In this budding industry, 'you need to be an old-school broker'

In this budding industry, 'you need to be an old-school broker' | Insurance Business

In this budding industry,

The cannabis industry is a relatively young one, whether we’re talking about Canada or on a global basis. With a growing market come rapid changes, with the cannabis companies and regulations that guide their operations, as well as with the insurers who provide coverage for the industry.

“We’re seeing it change nearly hourly, with new insurers coming in, new applicants to Health Canada, and new markets overseas, so that brings its challenges because you’ve got small companies that suddenly have a microscope on them and the microscope starts at the board level,” said Scott Saddington (pictured), Canadian practice leader for financial lines, and mergers and acquisitions at Willis Towers Watson, and a speaker at the upcoming Cannabis Cover masterclass in Toronto.

Nonetheless, risk management is not usually the first thing that budding companies think about. When the Willis Towers Watson teams speaks to current and potential clients, they are often bringing up the need for proper risk mitigation for the first time.

“We ask them about their risk management framework and they usually look at you in a quizzical manner because they’re just about product and trying to make money, so the whole range of insurance is needed – the general liability, premises, product, property, equipment breakdown,” explained Saddington. “It’s just a little more of a tweak to some of the coverages because of the existing stigma of cannabis.”

As a transactional risk expert, Saddington also keeps an eye on M&A in the cannabis industry, and even in that sphere, changes happen quickly.

“There’s been over $12 billion in M&A activity in the cannabis space in the past 12 months, and I only see it getting accelerated as larger companies dominate more and more,” he said. “I think smaller companies and smaller grow operations, the mom-and-pop shop with a couple of acres, will just be snapped up.”

To that end, reps and warranties insurance is available, though tax indemnity insurance is still a new area for many of these companies.

“Risk management and regulatory issues weren’t ever thought about at their companies when they were starting out, so as you can imagine they [may not have] done filings on time or they may have missed the tax filing,” said Saddington. “And when you’re buying a company, you want to know that everything’s up to date, and there are a few markets that are willing to put up policy limits to cover a tax indemnity.”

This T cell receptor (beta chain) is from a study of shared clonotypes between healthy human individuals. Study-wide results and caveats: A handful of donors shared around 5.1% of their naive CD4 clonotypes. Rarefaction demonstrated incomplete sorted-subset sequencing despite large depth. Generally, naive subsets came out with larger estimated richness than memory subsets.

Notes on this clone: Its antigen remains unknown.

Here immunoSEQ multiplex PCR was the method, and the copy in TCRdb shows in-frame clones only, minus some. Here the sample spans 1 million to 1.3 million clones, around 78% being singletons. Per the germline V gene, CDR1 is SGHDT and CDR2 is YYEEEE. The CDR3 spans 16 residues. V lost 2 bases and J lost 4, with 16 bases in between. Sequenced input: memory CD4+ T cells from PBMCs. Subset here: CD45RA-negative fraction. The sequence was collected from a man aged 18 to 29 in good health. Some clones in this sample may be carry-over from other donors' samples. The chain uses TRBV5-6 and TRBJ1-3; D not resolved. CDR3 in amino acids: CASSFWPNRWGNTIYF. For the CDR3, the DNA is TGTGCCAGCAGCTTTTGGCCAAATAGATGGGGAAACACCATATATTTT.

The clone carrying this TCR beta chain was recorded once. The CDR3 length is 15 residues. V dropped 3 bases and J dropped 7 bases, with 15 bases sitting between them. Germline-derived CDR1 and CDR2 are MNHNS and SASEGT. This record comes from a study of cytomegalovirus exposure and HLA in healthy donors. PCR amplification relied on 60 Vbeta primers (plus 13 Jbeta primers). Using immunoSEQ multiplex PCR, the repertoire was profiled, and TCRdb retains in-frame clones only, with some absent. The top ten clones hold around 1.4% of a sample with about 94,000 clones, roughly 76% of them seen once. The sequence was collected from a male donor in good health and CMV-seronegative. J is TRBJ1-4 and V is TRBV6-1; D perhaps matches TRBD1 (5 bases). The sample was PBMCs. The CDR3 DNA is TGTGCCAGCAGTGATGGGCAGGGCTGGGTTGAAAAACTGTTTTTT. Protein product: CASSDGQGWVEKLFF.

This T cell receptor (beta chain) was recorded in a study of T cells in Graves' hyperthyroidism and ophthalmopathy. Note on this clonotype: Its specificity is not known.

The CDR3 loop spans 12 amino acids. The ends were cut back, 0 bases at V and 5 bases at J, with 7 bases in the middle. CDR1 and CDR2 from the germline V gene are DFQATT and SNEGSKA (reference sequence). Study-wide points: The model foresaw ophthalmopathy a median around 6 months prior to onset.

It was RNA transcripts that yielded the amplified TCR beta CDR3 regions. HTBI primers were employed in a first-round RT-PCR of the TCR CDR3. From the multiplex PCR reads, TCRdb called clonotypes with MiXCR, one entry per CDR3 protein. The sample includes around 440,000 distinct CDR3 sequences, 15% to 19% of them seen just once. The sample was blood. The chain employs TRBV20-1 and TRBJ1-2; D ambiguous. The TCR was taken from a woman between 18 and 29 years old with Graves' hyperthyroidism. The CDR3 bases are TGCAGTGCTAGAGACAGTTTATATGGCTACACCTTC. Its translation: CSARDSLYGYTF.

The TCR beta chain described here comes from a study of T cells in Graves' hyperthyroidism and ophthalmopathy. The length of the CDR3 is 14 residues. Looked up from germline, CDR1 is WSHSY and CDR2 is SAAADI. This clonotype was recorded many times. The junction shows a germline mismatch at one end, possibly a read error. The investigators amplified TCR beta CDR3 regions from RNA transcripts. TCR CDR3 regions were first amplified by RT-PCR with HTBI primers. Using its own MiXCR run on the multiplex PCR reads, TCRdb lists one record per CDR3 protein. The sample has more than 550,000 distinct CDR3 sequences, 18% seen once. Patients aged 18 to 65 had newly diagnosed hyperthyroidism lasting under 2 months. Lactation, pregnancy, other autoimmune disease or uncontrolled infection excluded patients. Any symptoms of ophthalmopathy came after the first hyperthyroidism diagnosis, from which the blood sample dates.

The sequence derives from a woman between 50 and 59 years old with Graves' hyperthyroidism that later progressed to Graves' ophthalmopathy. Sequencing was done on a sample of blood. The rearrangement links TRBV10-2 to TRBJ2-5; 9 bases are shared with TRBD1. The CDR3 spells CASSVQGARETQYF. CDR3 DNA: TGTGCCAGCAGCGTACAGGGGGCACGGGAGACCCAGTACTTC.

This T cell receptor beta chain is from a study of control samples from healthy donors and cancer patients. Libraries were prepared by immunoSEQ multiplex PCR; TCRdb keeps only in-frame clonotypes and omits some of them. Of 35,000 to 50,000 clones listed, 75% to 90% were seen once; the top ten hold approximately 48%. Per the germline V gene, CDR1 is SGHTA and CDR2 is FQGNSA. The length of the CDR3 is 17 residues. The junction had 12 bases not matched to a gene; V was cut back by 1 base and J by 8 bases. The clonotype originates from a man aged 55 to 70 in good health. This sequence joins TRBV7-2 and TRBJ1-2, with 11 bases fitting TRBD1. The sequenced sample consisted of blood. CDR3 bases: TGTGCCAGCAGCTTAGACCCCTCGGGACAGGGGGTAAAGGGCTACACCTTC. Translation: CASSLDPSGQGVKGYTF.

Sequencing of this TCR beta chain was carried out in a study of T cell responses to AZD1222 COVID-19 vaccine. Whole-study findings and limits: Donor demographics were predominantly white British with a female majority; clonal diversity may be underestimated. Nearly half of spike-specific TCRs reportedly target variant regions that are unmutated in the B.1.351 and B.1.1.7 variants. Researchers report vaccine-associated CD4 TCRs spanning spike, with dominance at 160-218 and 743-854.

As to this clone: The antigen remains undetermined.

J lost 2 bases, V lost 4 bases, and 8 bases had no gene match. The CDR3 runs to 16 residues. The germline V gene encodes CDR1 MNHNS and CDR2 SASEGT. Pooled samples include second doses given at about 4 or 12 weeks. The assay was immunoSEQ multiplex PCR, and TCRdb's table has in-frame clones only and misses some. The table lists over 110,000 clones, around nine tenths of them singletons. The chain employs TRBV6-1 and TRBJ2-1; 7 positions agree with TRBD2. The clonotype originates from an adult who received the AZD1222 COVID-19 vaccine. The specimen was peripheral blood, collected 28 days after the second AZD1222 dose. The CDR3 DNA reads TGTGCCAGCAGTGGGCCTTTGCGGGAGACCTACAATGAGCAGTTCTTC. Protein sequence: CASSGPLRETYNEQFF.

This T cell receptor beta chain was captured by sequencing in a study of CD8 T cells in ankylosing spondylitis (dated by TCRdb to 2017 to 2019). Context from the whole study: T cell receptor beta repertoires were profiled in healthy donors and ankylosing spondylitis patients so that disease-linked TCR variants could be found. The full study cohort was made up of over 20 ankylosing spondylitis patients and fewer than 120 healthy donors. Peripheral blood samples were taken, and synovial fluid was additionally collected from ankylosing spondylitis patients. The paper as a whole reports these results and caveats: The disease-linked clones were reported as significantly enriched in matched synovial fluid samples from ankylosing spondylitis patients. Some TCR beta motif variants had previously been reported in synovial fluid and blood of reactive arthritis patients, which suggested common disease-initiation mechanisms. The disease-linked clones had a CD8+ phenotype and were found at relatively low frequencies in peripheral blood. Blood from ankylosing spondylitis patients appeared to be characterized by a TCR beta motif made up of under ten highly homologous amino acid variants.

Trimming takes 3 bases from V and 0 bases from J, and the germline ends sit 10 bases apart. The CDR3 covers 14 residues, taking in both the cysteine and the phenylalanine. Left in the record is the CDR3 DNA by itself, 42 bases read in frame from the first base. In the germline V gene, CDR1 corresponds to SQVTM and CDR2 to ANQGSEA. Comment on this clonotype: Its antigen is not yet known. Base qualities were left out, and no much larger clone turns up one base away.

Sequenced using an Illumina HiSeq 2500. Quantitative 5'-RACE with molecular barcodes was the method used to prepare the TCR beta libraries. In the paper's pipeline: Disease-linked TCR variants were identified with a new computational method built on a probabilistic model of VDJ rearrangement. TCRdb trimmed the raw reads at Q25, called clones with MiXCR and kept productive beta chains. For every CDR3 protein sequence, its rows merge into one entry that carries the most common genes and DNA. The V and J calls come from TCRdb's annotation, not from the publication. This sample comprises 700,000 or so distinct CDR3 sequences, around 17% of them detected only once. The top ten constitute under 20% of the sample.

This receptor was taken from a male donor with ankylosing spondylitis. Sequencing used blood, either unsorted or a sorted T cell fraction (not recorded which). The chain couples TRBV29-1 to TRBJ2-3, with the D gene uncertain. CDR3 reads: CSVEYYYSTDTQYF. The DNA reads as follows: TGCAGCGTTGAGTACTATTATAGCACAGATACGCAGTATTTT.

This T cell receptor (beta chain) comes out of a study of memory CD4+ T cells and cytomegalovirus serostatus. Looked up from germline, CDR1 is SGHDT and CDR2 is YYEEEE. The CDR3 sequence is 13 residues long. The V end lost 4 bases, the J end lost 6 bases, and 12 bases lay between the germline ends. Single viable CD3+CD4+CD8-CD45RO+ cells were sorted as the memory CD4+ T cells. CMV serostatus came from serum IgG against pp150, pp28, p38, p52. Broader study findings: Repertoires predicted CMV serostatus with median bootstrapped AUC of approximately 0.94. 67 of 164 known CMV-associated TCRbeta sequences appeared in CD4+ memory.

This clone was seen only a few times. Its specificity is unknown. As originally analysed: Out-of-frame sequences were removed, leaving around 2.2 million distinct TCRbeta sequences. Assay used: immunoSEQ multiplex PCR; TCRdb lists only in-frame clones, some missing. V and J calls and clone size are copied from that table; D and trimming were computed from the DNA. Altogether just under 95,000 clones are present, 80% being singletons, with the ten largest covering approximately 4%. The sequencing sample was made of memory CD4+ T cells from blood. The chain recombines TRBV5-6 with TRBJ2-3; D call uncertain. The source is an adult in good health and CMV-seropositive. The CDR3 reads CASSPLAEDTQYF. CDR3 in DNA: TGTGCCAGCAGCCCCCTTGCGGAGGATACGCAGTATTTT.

When it comes to D&O insurance, Saddington says that carriers are also offering coverage – it’s just about presenting cannabis clients to underwriters with as much information as possible.

“I was recently in London speaking to over a dozen Lloyd’s syndicates, and we didn’t pitch the presentation as an underwriting presentation. We pitched it as an educational session, because the insurance market and individual underwriters do want to learn about this new market and some of the risks,” he explained. “I think if you’re a broker and you have a client who’s in the cannabis industry, you need to really open the kimono [about that client] with, ‘this is who we are, this is our business plan, this is the ownership, these are our backers, this is what we’re doing from a risk management perspective, this is what we’re doing from even an employee engagement and health and benefits perspective because a lot of these companies have gone away from black [market] companies to regulated companies, and it’s new ground for them.”

In this day and age, added Saddington, you need to be an old-school broker, which means not broking by email or by electronic submission.

“It’s sitting down face to face with underwriters and with your client,” he told Insurance Business. “Our company, we feel we built the biggest D&O towers globally, and we continue to do so. We have clients who purchased over $100 million in limits, and they’re listed on the New York Stock Exchange. So, when I hear people saying, ‘Oh, it’s very hard to place,’ I don’t necessarily agree. I think it’s how you broke it.”

From seed to point of sale and beyond, the growing cannabis market presents unique risks and exposures. To learn more, attend Cannabis Cover Toronto at Vantage Venues on November 06, 2019. To sign up, click here